Gathery is a test of two things, really: firstly, the idea of using microformat-like POSH for museum objects; and secondly, the dream I've long had of being able to gather things I liked as I explored the web. Technically there are three elements, I suppose: the POSH; a bookmarklet to identify any number of objects on a page and pass your selected one to the application; and the application that takes that data, processes it (including looking for better quality data at a "home" URL - say, an OAI-PMH source) and lets the user do stuff like tag and describe it, and ultimately feed it back out. It's functional but not complete (I laid it aside because I was unsure which direction to go with the POSH, not to mention being quite busy), but in many ways it's similar to what Dan and Mike are doing with hoard.it. When you boil it down, the differences come down to the screen-scraping as opposed to the POSH approach.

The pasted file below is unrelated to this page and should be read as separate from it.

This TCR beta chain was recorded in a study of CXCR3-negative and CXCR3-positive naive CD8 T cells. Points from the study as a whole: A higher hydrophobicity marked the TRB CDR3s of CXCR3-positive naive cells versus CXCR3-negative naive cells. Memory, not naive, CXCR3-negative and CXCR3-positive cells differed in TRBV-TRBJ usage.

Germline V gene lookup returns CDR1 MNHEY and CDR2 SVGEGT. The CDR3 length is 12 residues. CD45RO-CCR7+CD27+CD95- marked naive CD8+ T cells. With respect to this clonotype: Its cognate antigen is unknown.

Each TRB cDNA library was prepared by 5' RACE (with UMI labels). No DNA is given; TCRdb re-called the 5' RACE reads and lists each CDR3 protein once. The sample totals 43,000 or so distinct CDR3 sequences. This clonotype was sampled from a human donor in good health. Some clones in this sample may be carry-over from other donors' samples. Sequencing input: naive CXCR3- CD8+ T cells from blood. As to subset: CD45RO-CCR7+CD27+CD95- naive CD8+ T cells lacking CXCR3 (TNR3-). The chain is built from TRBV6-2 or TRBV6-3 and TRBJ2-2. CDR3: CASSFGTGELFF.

So I've been trying to draw out the pros and cons of hoard.it and Gathery (the latter will probably never come to anything), but essentially it's a comparison of screen-scraping and POSH (though a pro for one isn't automatically a con for the other). Bear in mind that I have at the back of my mind a set of questions relating to how we move towards a semantic web for museums, as well as how to achieve the things I've always wanted as a user, namely an easy way to search and gather material from collections all round the web. Obviously my comparison is based on a good knowledge of what I built and pretty thin knowledge about hoard.it, and since I've not publicised Gathery it's not easy for you to test the comparison (though do ask for the URL if you're interested). But take think my pros and cons as relating to screen-scraping and POSH and let me know if you think they cover the important aspects, and tell me where I'm wrong and what I'm missing.